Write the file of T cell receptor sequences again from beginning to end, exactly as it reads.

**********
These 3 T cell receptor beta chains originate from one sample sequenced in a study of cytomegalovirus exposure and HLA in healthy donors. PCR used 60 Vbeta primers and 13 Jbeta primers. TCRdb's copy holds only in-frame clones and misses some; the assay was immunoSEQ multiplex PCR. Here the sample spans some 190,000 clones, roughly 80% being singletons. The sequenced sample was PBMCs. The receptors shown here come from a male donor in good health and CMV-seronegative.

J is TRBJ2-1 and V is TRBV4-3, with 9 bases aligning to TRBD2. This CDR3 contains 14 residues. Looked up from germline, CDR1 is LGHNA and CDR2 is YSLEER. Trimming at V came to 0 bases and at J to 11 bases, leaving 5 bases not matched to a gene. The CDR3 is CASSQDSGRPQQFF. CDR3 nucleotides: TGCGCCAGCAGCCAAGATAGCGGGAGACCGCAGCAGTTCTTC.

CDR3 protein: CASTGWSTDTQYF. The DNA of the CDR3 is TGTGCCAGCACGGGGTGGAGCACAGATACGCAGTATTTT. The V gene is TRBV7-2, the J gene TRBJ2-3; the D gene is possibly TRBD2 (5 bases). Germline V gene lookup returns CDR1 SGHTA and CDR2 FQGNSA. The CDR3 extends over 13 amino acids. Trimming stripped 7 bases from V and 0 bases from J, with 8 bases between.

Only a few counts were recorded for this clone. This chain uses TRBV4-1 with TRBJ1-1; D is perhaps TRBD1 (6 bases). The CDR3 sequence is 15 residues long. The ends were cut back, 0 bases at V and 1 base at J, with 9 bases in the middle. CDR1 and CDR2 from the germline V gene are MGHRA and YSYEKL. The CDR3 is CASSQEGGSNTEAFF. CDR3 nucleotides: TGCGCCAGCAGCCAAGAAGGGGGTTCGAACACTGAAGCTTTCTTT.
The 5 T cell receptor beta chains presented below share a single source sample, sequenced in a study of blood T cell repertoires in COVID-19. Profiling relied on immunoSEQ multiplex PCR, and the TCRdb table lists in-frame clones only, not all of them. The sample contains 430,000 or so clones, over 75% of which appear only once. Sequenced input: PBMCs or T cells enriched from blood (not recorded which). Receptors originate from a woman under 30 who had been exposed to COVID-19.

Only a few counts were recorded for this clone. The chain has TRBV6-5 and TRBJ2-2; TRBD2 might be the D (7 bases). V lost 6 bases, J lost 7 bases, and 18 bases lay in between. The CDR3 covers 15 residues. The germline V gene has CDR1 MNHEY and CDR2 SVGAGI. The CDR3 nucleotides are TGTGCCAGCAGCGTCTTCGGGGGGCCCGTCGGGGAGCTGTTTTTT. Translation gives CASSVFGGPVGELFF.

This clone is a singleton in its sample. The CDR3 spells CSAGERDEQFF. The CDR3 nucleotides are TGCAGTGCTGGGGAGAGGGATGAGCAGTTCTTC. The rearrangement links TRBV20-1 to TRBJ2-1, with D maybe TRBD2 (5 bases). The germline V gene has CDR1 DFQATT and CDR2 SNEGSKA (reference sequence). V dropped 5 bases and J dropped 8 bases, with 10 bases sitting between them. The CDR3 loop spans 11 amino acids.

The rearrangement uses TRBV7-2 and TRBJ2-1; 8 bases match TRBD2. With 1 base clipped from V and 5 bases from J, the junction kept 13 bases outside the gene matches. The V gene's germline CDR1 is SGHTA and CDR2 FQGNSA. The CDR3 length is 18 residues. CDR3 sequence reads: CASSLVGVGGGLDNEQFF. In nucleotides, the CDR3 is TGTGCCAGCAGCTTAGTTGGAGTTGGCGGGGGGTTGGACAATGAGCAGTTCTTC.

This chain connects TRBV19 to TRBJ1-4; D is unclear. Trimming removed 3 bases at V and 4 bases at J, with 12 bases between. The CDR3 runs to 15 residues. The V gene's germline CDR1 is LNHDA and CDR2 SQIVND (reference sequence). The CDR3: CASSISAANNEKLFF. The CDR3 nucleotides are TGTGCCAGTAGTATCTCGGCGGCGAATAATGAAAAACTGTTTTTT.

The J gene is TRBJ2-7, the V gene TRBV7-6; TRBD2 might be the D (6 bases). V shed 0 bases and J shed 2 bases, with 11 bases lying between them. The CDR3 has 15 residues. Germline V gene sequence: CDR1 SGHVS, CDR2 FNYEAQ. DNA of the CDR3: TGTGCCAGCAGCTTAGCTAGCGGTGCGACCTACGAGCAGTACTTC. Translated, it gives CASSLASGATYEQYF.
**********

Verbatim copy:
These 3 T cell receptor beta chains originate from one sample sequenced in a study of cytomegalovirus exposure and HLA in healthy donors. PCR used 60 Vbeta primers and 13 Jbeta primers. TCRdb's copy holds only in-frame clones and misses some; the assay was immunoSEQ multiplex PCR. Here the sample spans some 190,000 clones, roughly 80% being singletons. The sequenced sample was PBMCs. The receptors shown here come from a male donor in good health and CMV-seronegative.

J is TRBJ2-1 and V is TRBV4-3, with 9 bases aligning to TRBD2. This CDR3 contains 14 residues. Looked up from germline, CDR1 is LGHNA and CDR2 is YSLEER. Trimming at V came to 0 bases and at J to 11 bases, leaving 5 bases not matched to a gene. The CDR3 is CASSQDSGRPQQFF. CDR3 nucleotides: TGCGCCAGCAGCCAAGATAGCGGGAGACCGCAGCAGTTCTTC.

CDR3 protein: CASTGWSTDTQYF. The DNA of the CDR3 is TGTGCCAGCACGGGGTGGAGCACAGATACGCAGTATTTT. The V gene is TRBV7-2, the J gene TRBJ2-3; the D gene is possibly TRBD2 (5 bases). Germline V gene lookup returns CDR1 SGHTA and CDR2 FQGNSA. The CDR3 extends over 13 amino acids. Trimming stripped 7 bases from V and 0 bases from J, with 8 bases between.

Only a few counts were recorded for this clone. This chain uses TRBV4-1 with TRBJ1-1; D is perhaps TRBD1 (6 bases). The CDR3 sequence is 15 residues long. The ends were cut back, 0 bases at V and 1 base at J, with 9 bases in the middle. CDR1 and CDR2 from the germline V gene are MGHRA and YSYEKL. The CDR3 is CASSQEGGSNTEAFF. CDR3 nucleotides: TGCGCCAGCAGCCAAGAAGGGGGTTCGAACACTGAAGCTTTCTTT.
The 5 T cell receptor beta chains presented below share a single source sample, sequenced in a study of blood T cell repertoires in COVID-19. Profiling relied on immunoSEQ multiplex PCR, and the TCRdb table lists in-frame clones only, not all of them. The sample contains 430,000 or so clones, over 75% of which appear only once. Sequenced input: PBMCs or T cells enriched from blood (not recorded which). Receptors originate from a woman under 30 who had been exposed to COVID-19.

Only a few counts were recorded for this clone. The chain has TRBV6-5 and TRBJ2-2; TRBD2 might be the D (7 bases). V lost 6 bases, J lost 7 bases, and 18 bases lay in between. The CDR3 covers 15 residues. The germline V gene has CDR1 MNHEY and CDR2 SVGAGI. The CDR3 nucleotides are TGTGCCAGCAGCGTCTTCGGGGGGCCCGTCGGGGAGCTGTTTTTT. Translation gives CASSVFGGPVGELFF.

This clone is a singleton in its sample. The CDR3 spells CSAGERDEQFF. The CDR3 nucleotides are TGCAGTGCTGGGGAGAGGGATGAGCAGTTCTTC. The rearrangement links TRBV20-1 to TRBJ2-1, with D maybe TRBD2 (5 bases). The germline V gene has CDR1 DFQATT and CDR2 SNEGSKA (reference sequence). V dropped 5 bases and J dropped 8 bases, with 10 bases sitting between them. The CDR3 loop spans 11 amino acids.

The rearrangement uses TRBV7-2 and TRBJ2-1; 8 bases match TRBD2. With 1 base clipped from V and 5 bases from J, the junction kept 13 bases outside the gene matches. The V gene's germline CDR1 is SGHTA and CDR2 FQGNSA. The CDR3 length is 18 residues. CDR3 sequence reads: CASSLVGVGGGLDNEQFF. In nucleotides, the CDR3 is TGTGCCAGCAGCTTAGTTGGAGTTGGCGGGGGGTTGGACAATGAGCAGTTCTTC.

This chain connects TRBV19 to TRBJ1-4; D is unclear. Trimming removed 3 bases at V and 4 bases at J, with 12 bases between. The CDR3 runs to 15 residues. The V gene's germline CDR1 is LNHDA and CDR2 SQIVND (reference sequence). The CDR3: CASSISAANNEKLFF. The CDR3 nucleotides are TGTGCCAGTAGTATCTCGGCGGCGAATAATGAAAAACTGTTTTTT.

The J gene is TRBJ2-7, the V gene TRBV7-6; TRBD2 might be the D (6 bases). V shed 0 bases and J shed 2 bases, with 11 bases lying between them. The CDR3 has 15 residues. Germline V gene sequence: CDR1 SGHVS, CDR2 FNYEAQ. DNA of the CDR3: TGTGCCAGCAGCTTAGCTAGCGGTGCGACCTACGAGCAGTACTTC. Translated, it gives CASSLASGATYEQYF.